Heated diplomacy behind Palestinian statehood bid
For the next two months, a lot of diplomatic capital will be spent on dealing with a Palestinian bid for an international recognition of statehood that appears to be almost certain to fail.
The Palestinian Authority, which governs the Palestinian controlled parts of the West Bank, formally announced on Monday its intention to apply for full membership of the United Nations, arguing it can no longer wait for a paralysed peace process to bestow independence on the Israeli-occupied Palestinian territories.
But for that it will need to win approval from the Security Council and a two-thirds majority - or 128 votes - in the 192-member General Assembly (GA). The latter it can probably exceed, the former looks impossible as the US is expected to veto any such request.
The Palestinian strategy is to lobby for support from the largest possible majority in order to dissuade Washington from this course. So far 112 nations have recognised Palestine as a state and the Palestinian UN envoy Riyad Mansour says the number is approaching 120.
The Palestinians can expect strong, possibly unanimous backing from Africa, Asia and Latin America, and certainly from Arab countries.
In the past, US allies such as Egypt would have warned the Palestinians not to antagonise the Americans, but the pro-democracy uprisings have swept away such restraint.
'Failed peace talks'
There is a general sense in the region and beyond that the intransigence of the Israeli government is to blame for failed peace talks, as well as disappointment with President Barack Obama for failing to move Israeli Prime Minister Benjamin Netanyahu.
This was reflected most harshly by the former Saudi intelligence chief and US ambassador, Turki al-Faisal. Writing in the Washington Post he warned of "disastrous consequences" for US-Saudi relations if Washington exercised its veto.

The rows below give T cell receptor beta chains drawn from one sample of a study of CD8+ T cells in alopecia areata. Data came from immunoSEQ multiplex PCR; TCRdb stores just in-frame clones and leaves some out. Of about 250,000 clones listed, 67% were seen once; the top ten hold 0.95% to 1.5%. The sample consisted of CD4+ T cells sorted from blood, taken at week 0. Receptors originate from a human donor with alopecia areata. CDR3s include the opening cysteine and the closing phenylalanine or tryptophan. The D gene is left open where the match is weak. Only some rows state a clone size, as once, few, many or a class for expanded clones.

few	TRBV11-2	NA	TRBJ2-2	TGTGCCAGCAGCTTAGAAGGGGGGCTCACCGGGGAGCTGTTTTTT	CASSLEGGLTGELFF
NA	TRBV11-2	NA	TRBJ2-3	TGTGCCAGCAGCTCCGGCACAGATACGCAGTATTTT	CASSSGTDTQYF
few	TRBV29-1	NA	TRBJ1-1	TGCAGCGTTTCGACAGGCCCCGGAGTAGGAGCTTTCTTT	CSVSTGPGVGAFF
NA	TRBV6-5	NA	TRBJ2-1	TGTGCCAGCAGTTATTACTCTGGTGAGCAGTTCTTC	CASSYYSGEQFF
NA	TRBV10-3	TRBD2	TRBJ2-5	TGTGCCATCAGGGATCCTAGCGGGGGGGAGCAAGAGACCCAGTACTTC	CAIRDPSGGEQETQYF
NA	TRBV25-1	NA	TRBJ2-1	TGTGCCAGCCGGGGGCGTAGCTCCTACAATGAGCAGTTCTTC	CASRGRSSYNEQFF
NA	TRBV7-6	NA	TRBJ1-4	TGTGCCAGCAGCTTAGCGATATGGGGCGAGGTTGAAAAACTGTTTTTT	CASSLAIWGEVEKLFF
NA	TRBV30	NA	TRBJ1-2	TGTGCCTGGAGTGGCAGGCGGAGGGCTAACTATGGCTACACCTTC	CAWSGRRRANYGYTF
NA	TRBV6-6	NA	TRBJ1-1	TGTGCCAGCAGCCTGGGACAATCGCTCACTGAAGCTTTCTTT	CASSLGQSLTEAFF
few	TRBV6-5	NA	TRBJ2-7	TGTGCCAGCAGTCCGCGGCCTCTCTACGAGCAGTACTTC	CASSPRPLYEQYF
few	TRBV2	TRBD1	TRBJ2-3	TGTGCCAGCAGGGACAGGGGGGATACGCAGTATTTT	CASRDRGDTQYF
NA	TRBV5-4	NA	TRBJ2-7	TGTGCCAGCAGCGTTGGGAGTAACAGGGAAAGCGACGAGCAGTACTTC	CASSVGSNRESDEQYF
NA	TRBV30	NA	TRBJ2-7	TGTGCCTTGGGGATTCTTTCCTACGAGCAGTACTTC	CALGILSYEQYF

Alongside support from UN member states, the Palestinian Authority is promising mass demonstrations in the streets.
"Our strategy is to cross the two-thirds majority and to knock with force on the door of the Security Council to see if anyone stands against this," says Mr Mansour.
"If hundreds of thousands of Palestinians are in the streets for weeks before D-day in September… supported by millions of Arabs in Arab capitals… what would be the argument of President Barack Obama in trying to disregard this wish?"
The Israelis are also mobilising their formidable lobbying machine.
A diplomatic cable leaked to the Israeli press orders ambassadors to approach senior politicians in the country of their service and galvanise the media and local Jewish community in their cause, reporting back to a "September Forum" in the foreign ministry.
Their argument is that the Palestinian drive for UN membership erodes the legitimacy of the state of Israel. By pursuing it, they say, the Palestinians are trying to achieve their aims unilaterally rather than through negotiations.
Israel knows the Palestinians would probably win a two-thirds majority at the GA, but believes the vote would have less authority if it didn't include major European states.